The Old Regular Baptist Church, page 5 Ethlyn Maggard
Caudill to Nunn on stripping in Letcher County, page 6
snaps: Ralph Eugene Meatyard, page 8
interview with Howard Levy, page 10
music: Led Zepplin, page 14 Jack Lyne
flicks: Alice's Restaurant, page 15 J.S. Willoughby
verse: Wendell Berry, Jonathan Greene, Ellsworth Taylor, page 15
Cover: photo by Ralph Eugene Meatyard
The blue-tail fly, a statewide student paper,
is published by blue-tail fly, inc. at
210 W. Third Street, Lexington, Kentucky 405 07.
Cost per issue is twenty cents; one year's
subscription is $2. 00 (a real steal.)
We like to think of ourselves as a cross between the
newsboys in "Mr. Smith Goes to Washington"
and the Sons of the Pioneers.
November 11, 1969 Vol. 1, no. 2 W
staff: Guy Mendes, David Holwerk, Jack Lyne, Rick Bell, Gretchen Marcum, Bucky Young, Nick DeMartino, John Filiatreau, Sue Ann Salmon, Howard Mason and Don Pratt. Business gang: John Simon, Jeannie St. Charles, Terry McCarty, Carol Bryant, Maria Chalk, Buck Pennington, Becky Martin and Warren Ford.
Muldraugh: hassle goes on
The Meade County power structure continues to grasp at staws in an efforts to repress the GT coffeehouse in Muldraugh.
Six people connected with the coffeehouse, including Rev. Terrence Davis of the Louisville Peace Council, were indicted by the county grand jury Oct. 30 on charges of creating a common nuisance and failure to comply with sanitary regulations.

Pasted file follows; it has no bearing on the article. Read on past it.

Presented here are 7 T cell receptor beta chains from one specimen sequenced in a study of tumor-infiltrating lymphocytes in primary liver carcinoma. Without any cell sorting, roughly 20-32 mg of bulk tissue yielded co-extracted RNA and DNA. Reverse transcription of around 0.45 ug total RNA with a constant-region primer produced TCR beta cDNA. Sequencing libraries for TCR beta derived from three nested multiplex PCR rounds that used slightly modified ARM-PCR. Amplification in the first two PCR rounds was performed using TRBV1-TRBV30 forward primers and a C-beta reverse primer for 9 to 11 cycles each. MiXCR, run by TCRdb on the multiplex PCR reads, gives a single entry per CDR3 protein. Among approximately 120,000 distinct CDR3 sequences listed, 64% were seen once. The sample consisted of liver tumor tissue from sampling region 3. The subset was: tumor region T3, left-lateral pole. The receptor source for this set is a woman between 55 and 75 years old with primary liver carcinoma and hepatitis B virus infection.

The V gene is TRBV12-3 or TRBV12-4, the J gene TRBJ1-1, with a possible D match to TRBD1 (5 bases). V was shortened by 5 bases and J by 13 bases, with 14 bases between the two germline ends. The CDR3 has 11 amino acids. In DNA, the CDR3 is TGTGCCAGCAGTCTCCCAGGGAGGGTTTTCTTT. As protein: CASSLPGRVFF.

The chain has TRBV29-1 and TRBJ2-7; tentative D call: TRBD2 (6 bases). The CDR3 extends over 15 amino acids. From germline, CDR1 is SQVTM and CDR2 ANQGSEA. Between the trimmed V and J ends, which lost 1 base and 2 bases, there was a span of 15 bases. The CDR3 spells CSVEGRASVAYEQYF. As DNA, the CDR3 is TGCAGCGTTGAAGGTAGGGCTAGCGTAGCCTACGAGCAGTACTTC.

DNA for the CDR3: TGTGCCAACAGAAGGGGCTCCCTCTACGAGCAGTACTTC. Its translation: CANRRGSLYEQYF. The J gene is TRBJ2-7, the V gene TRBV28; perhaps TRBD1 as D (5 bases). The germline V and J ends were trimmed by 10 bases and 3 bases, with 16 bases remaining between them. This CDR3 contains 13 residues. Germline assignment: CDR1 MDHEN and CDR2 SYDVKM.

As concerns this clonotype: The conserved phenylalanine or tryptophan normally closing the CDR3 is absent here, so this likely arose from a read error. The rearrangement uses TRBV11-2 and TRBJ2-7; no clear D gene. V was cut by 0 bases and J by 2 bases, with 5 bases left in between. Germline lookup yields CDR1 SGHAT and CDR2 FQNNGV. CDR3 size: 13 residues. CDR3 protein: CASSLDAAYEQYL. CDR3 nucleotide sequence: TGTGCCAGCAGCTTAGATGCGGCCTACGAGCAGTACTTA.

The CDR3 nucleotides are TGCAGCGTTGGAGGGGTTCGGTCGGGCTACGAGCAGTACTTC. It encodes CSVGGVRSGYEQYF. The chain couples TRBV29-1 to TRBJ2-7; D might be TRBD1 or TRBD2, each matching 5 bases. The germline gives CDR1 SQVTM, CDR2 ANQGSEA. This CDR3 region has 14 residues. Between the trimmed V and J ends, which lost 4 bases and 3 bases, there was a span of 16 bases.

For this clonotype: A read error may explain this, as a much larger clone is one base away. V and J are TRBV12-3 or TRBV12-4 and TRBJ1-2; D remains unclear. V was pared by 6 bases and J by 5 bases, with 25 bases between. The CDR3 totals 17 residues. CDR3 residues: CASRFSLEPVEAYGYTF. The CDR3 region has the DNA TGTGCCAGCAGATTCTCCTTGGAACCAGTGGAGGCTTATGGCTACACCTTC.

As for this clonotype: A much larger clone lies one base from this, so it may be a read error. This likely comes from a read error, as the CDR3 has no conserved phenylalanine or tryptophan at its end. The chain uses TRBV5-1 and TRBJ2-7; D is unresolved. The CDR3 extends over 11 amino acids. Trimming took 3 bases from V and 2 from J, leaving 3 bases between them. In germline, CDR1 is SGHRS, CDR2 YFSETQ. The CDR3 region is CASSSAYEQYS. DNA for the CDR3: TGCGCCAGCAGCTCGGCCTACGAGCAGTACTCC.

Meade County Circuit Judge A. Murray Beard, promptly ordered them held on $ 15 0 0 bond, to be met only with cash or property in Meade County.
The common nuisance indictment charges that the six "did willfully, knowingly, and unlawfully suffer, prosure and permit divers idle and evil disposed persons to habitually frequent and assemble in or about a certain building..."
On the following day, the same jury cited four more persons associated with the coffeehouse with contempt of court, and Judge Beard ordered them held without bail. According to their lawyer Stuart Lyon of the Kentucky Civil Liberties Union, they were charged with refusing lo testify against themselves. He had advised his clients to take the Fifth Amendment.
One soldier was also cited for drinking a beer in the courthouse "sometime in September."
As if the legal hassles were not enough, the coffeehouse was firebombed the same day for the second time for the second lime in three weeks. It was not reported to police because, as one soldier put it, "We have no law enforcement here."
In reply to the repression, the coffeehouse people issued a statement which said, "We are all ready to go to jail. But the coffeehouse will stay open."
Two demonstrations were held in Brandenburg that weekend to protest the actions of the Meade County officials.
On Tuesday the 4 th, appeals were heard in two separate Louisville on the excessive bond issue. Even the stalwart conservative U.S. District Court Judge James "Five and Ten" Gordon (five years, $10,000"the maximum for draft resisters) was so dismayed by the $1500 bond that he ordered the prisoners let out on their own recognizance. He noted that "we had people restrained on bonds of $1500 for statute violations that carried $50 fines and thirty days in jail."
Kentucky Court of Appeals Judge Sam Steinfield refused the same day to grant temporary relief for the four jailed on contempt charges. He scheduled a hearing for Friday the 7 th, when he could have a full transcript of the grand jury proceedings. But he said that no evidence of error in Judge Beard's behavior had been presented.